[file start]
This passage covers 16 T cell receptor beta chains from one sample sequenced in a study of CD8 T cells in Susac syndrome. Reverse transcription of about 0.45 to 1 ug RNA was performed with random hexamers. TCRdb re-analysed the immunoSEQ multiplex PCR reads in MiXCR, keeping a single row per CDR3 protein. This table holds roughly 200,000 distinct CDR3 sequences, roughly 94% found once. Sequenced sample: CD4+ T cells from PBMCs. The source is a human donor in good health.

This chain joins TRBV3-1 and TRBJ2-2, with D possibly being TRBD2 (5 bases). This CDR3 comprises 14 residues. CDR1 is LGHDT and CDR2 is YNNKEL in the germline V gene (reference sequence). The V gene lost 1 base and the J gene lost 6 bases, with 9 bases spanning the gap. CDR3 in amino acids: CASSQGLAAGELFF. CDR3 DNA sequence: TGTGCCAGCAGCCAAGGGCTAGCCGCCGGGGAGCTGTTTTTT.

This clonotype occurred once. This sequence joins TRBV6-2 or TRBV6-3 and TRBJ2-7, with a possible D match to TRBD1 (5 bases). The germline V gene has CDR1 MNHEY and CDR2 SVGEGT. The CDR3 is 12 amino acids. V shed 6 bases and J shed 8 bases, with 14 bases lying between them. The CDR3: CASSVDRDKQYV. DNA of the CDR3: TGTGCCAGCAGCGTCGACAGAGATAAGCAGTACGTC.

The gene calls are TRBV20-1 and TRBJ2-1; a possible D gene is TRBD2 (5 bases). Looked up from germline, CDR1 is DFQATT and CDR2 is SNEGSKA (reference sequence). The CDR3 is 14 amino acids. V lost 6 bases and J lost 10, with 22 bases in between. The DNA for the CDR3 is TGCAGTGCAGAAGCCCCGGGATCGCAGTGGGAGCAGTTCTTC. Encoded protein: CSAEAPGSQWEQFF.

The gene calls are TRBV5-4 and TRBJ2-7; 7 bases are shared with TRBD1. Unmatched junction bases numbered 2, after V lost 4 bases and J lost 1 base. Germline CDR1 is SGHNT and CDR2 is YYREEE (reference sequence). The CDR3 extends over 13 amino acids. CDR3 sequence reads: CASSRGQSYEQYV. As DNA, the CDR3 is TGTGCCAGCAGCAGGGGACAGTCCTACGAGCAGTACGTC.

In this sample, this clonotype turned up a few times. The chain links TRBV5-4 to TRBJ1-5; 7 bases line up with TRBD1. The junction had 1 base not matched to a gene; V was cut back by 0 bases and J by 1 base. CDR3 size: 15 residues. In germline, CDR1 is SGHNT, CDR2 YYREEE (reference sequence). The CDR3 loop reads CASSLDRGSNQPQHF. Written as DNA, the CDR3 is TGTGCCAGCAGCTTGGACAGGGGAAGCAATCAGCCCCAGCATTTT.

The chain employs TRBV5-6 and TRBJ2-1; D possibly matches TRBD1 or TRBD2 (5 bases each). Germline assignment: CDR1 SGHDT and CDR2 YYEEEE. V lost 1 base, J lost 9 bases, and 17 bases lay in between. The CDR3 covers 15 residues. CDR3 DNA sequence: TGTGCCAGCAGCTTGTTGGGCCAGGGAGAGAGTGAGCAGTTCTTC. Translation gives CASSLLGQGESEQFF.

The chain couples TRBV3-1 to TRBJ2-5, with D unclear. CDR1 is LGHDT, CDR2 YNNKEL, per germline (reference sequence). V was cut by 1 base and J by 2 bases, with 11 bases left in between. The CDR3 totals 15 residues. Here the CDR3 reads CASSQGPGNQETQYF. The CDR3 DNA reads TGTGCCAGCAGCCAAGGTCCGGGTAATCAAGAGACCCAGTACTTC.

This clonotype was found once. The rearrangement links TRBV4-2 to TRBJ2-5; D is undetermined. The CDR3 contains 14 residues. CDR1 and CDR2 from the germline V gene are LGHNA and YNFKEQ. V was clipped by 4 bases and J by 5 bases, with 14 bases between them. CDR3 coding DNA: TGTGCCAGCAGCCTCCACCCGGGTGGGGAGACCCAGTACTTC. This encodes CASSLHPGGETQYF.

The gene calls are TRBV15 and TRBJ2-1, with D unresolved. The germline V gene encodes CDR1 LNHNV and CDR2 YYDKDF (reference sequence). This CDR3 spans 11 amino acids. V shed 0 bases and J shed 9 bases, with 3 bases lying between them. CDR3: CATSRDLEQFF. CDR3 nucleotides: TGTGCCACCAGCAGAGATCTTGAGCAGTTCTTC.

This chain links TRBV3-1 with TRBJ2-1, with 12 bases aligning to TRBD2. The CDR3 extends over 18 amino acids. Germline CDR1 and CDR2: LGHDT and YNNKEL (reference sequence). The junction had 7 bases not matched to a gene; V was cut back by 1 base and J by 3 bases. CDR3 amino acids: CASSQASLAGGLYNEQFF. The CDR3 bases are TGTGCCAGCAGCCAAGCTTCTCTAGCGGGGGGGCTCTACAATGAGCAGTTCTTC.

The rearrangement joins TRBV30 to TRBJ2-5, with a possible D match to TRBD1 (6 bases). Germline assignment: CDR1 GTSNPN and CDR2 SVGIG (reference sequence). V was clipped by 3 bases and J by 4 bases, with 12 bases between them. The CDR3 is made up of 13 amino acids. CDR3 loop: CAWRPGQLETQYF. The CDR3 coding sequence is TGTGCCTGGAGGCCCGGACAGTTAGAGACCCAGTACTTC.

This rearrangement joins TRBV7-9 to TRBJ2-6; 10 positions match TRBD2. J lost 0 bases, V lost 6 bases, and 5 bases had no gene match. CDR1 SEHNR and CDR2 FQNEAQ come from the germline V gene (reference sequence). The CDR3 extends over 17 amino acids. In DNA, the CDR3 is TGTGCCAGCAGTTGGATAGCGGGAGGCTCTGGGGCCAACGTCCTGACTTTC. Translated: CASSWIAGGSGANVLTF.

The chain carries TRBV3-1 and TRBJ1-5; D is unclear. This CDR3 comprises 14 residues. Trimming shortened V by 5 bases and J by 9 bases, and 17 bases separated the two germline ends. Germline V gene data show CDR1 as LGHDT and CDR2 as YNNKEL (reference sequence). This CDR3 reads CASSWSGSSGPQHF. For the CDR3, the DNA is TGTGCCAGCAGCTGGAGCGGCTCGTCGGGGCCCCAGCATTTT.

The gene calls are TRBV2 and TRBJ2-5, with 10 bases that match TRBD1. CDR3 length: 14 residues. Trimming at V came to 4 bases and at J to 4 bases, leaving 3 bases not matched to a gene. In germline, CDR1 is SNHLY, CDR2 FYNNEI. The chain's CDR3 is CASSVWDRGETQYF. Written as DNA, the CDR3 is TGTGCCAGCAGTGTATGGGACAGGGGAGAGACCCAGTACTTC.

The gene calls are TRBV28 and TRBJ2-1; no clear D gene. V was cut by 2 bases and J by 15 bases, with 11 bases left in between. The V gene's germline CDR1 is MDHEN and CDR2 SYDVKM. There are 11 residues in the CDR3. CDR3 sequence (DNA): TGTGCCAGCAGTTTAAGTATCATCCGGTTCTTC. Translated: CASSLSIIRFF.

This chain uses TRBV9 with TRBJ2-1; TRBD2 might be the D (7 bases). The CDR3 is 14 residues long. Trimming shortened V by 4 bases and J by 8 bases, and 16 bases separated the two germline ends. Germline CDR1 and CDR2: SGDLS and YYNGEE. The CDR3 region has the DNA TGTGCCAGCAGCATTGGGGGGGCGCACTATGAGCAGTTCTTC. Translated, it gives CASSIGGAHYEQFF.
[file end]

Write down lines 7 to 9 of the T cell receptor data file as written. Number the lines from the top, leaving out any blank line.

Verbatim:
The chain employs TRBV5-6 and TRBJ2-1; D possibly matches TRBD1 or TRBD2 (5 bases each). Germline assignment: CDR1 SGHDT and CDR2 YYEEEE. V lost 1 base, J lost 9 bases, and 17 bases lay in between. The CDR3 covers 15 residues. CDR3 DNA sequence: TGTGCCAGCAGCTTGTTGGGCCAGGGAGAGAGTGAGCAGTTCTTC. Translation gives CASSLLGQGESEQFF.

The chain couples TRBV3-1 to TRBJ2-5, with D unclear. CDR1 is LGHDT, CDR2 YNNKEL, per germline (reference sequence). V was cut by 1 base and J by 2 bases, with 11 bases left in between. The CDR3 totals 15 residues. Here the CDR3 reads CASSQGPGNQETQYF. The CDR3 DNA reads TGTGCCAGCAGCCAAGGTCCGGGTAATCAAGAGACCCAGTACTTC.

This clonotype was found once. The rearrangement links TRBV4-2 to TRBJ2-5; D is undetermined. The CDR3 contains 14 residues. CDR1 and CDR2 from the germline V gene are LGHNA and YNFKEQ. V was clipped by 4 bases and J by 5 bases, with 14 bases between them. CDR3 coding DNA: TGTGCCAGCAGCCTCCACCCGGGTGGGGAGACCCAGTACTTC. This encodes CASSLHPGGETQYF.